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Will Austria implement easier citizenship rules?

The opposition Social Democrats have called for a relaxation in Austria's strict citizenship rules. Could this happen?

Will Austria implement easier citizenship rules?
An Austrian passport. Photo: Wikicommons

Austria’s opposition SPÖ party (Social Democrats of Austria) is calling for easier access to Austrian citizenship.

As The Local has previously reported, Austria has some of the strictest citizenship requirements in Europe.

The party argues there should be a legal right to citizenship after six years of legal residence, provided all other criteria are met. 

At ten years’ continuous residence, Austria has one of the longest naturalisation processes of any European country. 

COMPARE: Which European countries have the toughest rules for gaining citizenship?

The SPÖ also want children born in Austria to automatically receive citizenship if one parent has been legally resident in Austria for five years

Currently, only children born to an Austrian citizen mother automatically become Austrian citizens themselves at birth.

But if only the father is Austrian and the parents are not married, then an acknowledgement of paternity (Vaterschaftsanerkenntnis) can be made for the child to become Austrian.

In cases like this, children can also have dual citizenship.

The party also called for federal government fees of (currently €1,115 euros) for naturalisation to be canceled and individual state fees, to be standardised at a correspondingly low level.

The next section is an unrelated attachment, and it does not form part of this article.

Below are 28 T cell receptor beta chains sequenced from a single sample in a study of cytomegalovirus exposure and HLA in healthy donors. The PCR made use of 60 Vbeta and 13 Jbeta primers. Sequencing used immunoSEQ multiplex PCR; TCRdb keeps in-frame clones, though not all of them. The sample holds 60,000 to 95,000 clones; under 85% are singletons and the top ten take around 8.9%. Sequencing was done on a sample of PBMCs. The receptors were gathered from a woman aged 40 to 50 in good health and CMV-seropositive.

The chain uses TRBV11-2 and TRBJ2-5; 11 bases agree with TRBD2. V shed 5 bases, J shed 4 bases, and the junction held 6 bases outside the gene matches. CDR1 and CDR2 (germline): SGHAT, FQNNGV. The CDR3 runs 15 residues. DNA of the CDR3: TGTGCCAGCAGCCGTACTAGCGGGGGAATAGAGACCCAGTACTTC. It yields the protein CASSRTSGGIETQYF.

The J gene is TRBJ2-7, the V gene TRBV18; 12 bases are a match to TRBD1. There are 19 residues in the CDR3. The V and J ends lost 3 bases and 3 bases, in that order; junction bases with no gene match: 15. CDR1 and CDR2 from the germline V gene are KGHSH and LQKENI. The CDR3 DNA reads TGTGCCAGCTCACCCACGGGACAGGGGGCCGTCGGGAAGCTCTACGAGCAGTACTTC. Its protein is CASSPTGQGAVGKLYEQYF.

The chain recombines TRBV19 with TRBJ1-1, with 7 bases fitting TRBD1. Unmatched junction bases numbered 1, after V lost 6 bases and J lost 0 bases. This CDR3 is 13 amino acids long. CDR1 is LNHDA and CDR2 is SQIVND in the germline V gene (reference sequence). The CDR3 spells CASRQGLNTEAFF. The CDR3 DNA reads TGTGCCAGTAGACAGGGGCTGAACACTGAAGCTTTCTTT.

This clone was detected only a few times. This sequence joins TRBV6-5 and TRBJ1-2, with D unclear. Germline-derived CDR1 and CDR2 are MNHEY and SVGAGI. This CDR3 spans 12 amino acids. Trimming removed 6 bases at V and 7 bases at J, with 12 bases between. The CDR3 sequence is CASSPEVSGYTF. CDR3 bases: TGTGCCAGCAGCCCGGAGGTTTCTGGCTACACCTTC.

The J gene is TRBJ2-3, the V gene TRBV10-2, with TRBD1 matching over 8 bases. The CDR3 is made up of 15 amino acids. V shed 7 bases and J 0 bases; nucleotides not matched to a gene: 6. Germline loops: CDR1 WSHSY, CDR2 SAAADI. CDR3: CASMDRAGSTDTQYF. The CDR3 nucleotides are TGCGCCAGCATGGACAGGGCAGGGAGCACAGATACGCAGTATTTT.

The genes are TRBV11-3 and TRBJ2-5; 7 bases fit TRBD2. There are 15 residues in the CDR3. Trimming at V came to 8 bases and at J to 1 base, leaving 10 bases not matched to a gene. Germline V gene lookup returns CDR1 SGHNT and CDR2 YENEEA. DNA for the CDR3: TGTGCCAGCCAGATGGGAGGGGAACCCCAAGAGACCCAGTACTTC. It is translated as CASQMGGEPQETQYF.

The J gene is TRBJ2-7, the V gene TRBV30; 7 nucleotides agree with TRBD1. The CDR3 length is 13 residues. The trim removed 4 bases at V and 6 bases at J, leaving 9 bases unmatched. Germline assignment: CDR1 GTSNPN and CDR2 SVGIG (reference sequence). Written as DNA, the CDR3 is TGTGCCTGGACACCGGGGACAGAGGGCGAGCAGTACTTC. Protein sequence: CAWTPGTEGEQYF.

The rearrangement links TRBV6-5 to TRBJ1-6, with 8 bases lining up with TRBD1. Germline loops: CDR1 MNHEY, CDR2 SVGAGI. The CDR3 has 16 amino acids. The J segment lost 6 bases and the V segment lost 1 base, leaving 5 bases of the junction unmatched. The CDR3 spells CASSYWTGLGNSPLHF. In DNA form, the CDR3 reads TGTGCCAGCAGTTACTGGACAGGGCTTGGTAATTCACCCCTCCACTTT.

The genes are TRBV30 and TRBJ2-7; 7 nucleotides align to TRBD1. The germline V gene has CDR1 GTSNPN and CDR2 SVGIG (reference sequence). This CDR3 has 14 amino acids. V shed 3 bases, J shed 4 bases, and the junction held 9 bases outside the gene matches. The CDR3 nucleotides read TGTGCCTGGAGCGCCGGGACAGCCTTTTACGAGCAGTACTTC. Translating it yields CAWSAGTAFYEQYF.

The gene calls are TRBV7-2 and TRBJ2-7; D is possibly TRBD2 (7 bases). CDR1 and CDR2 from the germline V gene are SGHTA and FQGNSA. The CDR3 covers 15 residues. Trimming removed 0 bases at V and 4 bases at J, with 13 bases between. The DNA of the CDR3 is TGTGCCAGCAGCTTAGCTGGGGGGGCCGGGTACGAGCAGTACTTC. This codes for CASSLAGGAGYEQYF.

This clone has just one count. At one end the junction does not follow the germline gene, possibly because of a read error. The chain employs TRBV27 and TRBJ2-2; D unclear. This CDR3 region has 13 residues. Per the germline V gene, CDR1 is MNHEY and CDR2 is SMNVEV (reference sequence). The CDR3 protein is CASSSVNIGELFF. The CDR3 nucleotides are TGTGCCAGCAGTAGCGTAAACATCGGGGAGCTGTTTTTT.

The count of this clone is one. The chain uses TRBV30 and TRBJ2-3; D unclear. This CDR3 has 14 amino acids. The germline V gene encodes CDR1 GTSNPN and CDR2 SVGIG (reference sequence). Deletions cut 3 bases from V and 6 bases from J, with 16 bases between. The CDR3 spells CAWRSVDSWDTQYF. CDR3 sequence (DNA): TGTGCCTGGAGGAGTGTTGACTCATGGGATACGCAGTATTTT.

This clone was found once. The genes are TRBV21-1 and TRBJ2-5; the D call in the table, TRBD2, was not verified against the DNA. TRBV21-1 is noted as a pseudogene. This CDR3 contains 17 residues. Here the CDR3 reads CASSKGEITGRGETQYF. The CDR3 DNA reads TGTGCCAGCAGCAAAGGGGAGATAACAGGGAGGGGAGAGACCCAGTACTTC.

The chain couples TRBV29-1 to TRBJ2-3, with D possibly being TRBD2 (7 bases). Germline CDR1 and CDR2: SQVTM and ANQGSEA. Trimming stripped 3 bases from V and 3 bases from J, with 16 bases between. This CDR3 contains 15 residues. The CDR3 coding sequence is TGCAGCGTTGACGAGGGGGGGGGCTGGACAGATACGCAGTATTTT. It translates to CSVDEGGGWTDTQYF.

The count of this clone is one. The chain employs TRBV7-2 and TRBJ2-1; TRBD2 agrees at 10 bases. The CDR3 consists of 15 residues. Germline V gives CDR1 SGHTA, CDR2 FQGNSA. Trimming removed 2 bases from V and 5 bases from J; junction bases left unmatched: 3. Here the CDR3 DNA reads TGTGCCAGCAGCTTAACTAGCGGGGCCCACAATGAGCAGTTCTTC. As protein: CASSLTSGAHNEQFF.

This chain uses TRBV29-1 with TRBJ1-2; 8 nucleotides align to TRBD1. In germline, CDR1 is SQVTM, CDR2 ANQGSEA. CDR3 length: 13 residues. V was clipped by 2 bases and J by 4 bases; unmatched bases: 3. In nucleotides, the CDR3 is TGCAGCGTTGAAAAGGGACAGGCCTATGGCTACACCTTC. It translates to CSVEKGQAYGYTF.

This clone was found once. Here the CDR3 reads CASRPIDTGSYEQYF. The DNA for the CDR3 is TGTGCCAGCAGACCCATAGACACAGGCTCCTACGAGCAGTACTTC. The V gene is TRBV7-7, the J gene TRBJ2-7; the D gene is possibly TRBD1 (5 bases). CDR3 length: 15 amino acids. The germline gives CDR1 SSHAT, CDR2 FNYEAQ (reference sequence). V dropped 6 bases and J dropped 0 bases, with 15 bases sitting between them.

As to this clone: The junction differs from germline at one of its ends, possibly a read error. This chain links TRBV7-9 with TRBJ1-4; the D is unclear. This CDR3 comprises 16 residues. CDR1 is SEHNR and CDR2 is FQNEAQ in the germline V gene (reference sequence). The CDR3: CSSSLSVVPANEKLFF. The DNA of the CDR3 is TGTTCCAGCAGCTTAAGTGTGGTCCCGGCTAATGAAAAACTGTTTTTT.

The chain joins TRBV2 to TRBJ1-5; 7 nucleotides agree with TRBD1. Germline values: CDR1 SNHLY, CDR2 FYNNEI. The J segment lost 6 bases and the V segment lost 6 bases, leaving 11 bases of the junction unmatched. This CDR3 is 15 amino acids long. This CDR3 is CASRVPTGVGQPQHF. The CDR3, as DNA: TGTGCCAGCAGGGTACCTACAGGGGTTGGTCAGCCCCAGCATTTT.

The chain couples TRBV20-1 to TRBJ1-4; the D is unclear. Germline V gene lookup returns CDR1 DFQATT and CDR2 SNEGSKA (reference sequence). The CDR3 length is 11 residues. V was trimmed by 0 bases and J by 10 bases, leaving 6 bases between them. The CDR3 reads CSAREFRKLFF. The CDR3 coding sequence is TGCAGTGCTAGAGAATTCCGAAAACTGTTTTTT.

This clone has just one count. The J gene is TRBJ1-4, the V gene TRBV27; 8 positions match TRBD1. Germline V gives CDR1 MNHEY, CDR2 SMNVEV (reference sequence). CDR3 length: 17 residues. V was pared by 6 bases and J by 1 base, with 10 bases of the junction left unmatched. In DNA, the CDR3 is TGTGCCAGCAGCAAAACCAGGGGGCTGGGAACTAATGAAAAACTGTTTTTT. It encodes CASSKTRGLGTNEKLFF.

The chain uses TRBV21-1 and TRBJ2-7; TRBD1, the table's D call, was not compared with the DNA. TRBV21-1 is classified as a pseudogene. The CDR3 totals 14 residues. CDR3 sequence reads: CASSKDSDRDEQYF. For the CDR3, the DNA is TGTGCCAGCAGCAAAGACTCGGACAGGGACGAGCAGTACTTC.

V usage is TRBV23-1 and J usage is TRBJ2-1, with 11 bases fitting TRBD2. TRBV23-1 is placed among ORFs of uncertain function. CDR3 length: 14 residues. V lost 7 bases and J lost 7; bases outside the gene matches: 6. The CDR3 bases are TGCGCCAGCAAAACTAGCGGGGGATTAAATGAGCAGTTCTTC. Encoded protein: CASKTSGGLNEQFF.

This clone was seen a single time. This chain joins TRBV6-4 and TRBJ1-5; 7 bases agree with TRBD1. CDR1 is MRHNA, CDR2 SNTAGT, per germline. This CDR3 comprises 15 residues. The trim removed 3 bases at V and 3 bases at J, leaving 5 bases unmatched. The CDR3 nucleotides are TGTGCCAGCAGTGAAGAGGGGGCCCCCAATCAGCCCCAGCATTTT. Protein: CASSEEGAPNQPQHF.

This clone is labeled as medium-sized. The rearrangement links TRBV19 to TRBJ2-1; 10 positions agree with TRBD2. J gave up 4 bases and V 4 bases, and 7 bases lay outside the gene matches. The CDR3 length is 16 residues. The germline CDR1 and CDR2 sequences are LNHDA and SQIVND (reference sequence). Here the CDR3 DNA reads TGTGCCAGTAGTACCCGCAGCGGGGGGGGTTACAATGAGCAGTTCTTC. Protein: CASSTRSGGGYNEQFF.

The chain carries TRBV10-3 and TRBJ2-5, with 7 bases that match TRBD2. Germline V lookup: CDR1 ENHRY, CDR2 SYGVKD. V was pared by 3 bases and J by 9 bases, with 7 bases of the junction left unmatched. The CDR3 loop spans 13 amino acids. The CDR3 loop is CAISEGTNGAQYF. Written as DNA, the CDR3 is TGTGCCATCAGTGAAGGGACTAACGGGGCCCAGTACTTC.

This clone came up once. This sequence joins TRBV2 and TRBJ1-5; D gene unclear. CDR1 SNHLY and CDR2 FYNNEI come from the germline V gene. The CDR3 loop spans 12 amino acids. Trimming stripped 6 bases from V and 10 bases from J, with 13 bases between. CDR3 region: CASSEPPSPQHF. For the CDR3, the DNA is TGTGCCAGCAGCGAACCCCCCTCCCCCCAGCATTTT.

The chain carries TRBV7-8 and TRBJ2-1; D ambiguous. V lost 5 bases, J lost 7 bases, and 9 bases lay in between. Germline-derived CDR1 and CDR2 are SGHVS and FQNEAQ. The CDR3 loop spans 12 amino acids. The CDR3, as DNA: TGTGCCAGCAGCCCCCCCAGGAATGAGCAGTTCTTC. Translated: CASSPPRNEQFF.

Under the new plan, the rules would also be relaxed with regard to receipt of social benefits. 

Citizenship would then be open to all those who have not received social assistance benefits in at least 36 months in the past six years.

In addition, the SPÖ want to replace the existing citizenship exam with a course in which participants would help to “make our basic rights and democracy tangible in a participatory way”.

READ MORE: 

Could such a proposal pass? 

The reform efforts come from discussions which started at the SPÖ party conference in 2018 which later morphed into a Migration Working Group. 

The proposals as laid out above were passed unanimously by the SPÖ’s executive committee. 

However, while the centre-right SPÖ may be in favour, the proposals are also subject to significant opposition. 

Interior Minister Karl Nehammer and Integration Minister Susanne Raab (both from the centre-right ÖVP) rejected the plans. 

Herbert Kickl, the new leader of the far-right FPÖ, criticised the plans and said it would bring “new voters through naturalisations on the assembly line”.

Given the opposition, it is unlikely that the plans would become incorporated under the current government, but they may become a key plank in the Social Democrats policies in the lead up to the next Austrian election in 2024 – particularly considering the degree to which they are supported by the SPÖ. 

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AUSTRIAN CITIZENSHIP

Austrian citizenship: Can you be rejected because of a driving offence?

Naturalisation processes may be on the rise in Austria, but citizenship is still hard to get, and any mistake could mean you miss out on the opportunity. Here's what you need to know.

Austrian citizenship: Can you be rejected because of a driving offence?